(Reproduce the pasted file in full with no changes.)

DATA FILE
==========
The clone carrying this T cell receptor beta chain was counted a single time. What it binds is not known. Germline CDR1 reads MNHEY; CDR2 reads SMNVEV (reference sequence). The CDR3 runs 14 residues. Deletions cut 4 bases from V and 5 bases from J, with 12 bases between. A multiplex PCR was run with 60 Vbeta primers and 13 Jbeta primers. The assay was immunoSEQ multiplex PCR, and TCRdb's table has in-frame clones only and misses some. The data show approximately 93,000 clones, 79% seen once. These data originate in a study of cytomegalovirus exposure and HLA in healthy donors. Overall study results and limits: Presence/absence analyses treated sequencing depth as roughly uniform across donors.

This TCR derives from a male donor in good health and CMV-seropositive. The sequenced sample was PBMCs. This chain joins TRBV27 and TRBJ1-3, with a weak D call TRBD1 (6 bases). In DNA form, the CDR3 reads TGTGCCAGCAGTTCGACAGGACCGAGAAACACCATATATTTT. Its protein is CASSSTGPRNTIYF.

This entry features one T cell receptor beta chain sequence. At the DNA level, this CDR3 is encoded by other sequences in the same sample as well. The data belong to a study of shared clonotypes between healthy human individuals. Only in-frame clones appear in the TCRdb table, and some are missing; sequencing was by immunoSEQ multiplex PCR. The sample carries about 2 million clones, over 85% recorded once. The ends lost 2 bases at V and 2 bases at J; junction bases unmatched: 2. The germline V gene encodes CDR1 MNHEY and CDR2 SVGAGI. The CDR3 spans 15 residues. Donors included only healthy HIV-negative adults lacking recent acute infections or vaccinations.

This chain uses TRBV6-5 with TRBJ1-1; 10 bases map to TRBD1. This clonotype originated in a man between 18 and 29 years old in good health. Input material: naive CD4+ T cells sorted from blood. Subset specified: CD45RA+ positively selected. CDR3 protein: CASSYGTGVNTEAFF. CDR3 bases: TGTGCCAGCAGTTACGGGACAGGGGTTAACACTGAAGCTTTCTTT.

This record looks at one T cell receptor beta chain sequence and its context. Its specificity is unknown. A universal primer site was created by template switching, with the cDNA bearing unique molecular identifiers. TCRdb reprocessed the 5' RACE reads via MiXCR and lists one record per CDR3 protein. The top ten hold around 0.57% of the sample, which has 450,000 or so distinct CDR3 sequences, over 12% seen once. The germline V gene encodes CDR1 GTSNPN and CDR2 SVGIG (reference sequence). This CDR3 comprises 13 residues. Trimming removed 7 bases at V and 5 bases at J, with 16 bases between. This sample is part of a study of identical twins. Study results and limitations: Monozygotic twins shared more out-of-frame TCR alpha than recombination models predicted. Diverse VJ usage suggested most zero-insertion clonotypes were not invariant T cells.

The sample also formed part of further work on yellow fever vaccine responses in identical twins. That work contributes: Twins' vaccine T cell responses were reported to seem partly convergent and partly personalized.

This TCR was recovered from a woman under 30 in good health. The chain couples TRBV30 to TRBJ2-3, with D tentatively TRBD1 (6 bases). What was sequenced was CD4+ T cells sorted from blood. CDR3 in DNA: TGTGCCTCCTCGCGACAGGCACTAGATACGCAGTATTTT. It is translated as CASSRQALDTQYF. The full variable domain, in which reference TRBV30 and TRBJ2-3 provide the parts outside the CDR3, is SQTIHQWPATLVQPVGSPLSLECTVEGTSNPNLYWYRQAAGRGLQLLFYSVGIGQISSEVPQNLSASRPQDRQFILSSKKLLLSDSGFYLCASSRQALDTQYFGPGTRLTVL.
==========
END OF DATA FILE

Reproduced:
The clone carrying this T cell receptor beta chain was counted a single time. What it binds is not known. Germline CDR1 reads MNHEY; CDR2 reads SMNVEV (reference sequence). The CDR3 runs 14 residues. Deletions cut 4 bases from V and 5 bases from J, with 12 bases between. A multiplex PCR was run with 60 Vbeta primers and 13 Jbeta primers. The assay was immunoSEQ multiplex PCR, and TCRdb's table has in-frame clones only and misses some. The data show approximately 93,000 clones, 79% seen once. These data originate in a study of cytomegalovirus exposure and HLA in healthy donors. Overall study results and limits: Presence/absence analyses treated sequencing depth as roughly uniform across donors.

This TCR derives from a male donor in good health and CMV-seropositive. The sequenced sample was PBMCs. This chain joins TRBV27 and TRBJ1-3, with a weak D call TRBD1 (6 bases). In DNA form, the CDR3 reads TGTGCCAGCAGTTCGACAGGACCGAGAAACACCATATATTTT. Its protein is CASSSTGPRNTIYF.

This entry features one T cell receptor beta chain sequence. At the DNA level, this CDR3 is encoded by other sequences in the same sample as well. The data belong to a study of shared clonotypes between healthy human individuals. Only in-frame clones appear in the TCRdb table, and some are missing; sequencing was by immunoSEQ multiplex PCR. The sample carries about 2 million clones, over 85% recorded once. The ends lost 2 bases at V and 2 bases at J; junction bases unmatched: 2. The germline V gene encodes CDR1 MNHEY and CDR2 SVGAGI. The CDR3 spans 15 residues. Donors included only healthy HIV-negative adults lacking recent acute infections or vaccinations.

This chain uses TRBV6-5 with TRBJ1-1; 10 bases map to TRBD1. This clonotype originated in a man between 18 and 29 years old in good health. Input material: naive CD4+ T cells sorted from blood. Subset specified: CD45RA+ positively selected. CDR3 protein: CASSYGTGVNTEAFF. CDR3 bases: TGTGCCAGCAGTTACGGGACAGGGGTTAACACTGAAGCTTTCTTT.

This record looks at one T cell receptor beta chain sequence and its context. Its specificity is unknown. A universal primer site was created by template switching, with the cDNA bearing unique molecular identifiers. TCRdb reprocessed the 5' RACE reads via MiXCR and lists one record per CDR3 protein. The top ten hold around 0.57% of the sample, which has 450,000 or so distinct CDR3 sequences, over 12% seen once. The germline V gene encodes CDR1 GTSNPN and CDR2 SVGIG (reference sequence). This CDR3 comprises 13 residues. Trimming removed 7 bases at V and 5 bases at J, with 16 bases between. This sample is part of a study of identical twins. Study results and limitations: Monozygotic twins shared more out-of-frame TCR alpha than recombination models predicted. Diverse VJ usage suggested most zero-insertion clonotypes were not invariant T cells.

The sample also formed part of further work on yellow fever vaccine responses in identical twins. That work contributes: Twins' vaccine T cell responses were reported to seem partly convergent and partly personalized.

This TCR was recovered from a woman under 30 in good health. The chain couples TRBV30 to TRBJ2-3, with D tentatively TRBD1 (6 bases). What was sequenced was CD4+ T cells sorted from blood. CDR3 in DNA: TGTGCCTCCTCGCGACAGGCACTAGATACGCAGTATTTT. It is translated as CASSRQALDTQYF. The full variable domain, in which reference TRBV30 and TRBJ2-3 provide the parts outside the CDR3, is SQTIHQWPATLVQPVGSPLSLECTVEGTSNPNLYWYRQAAGRGLQLLFYSVGIGQISSEVPQNLSASRPQDRQFILSSKKLLLSDSGFYLCASSRQALDTQYFGPGTRLTVL.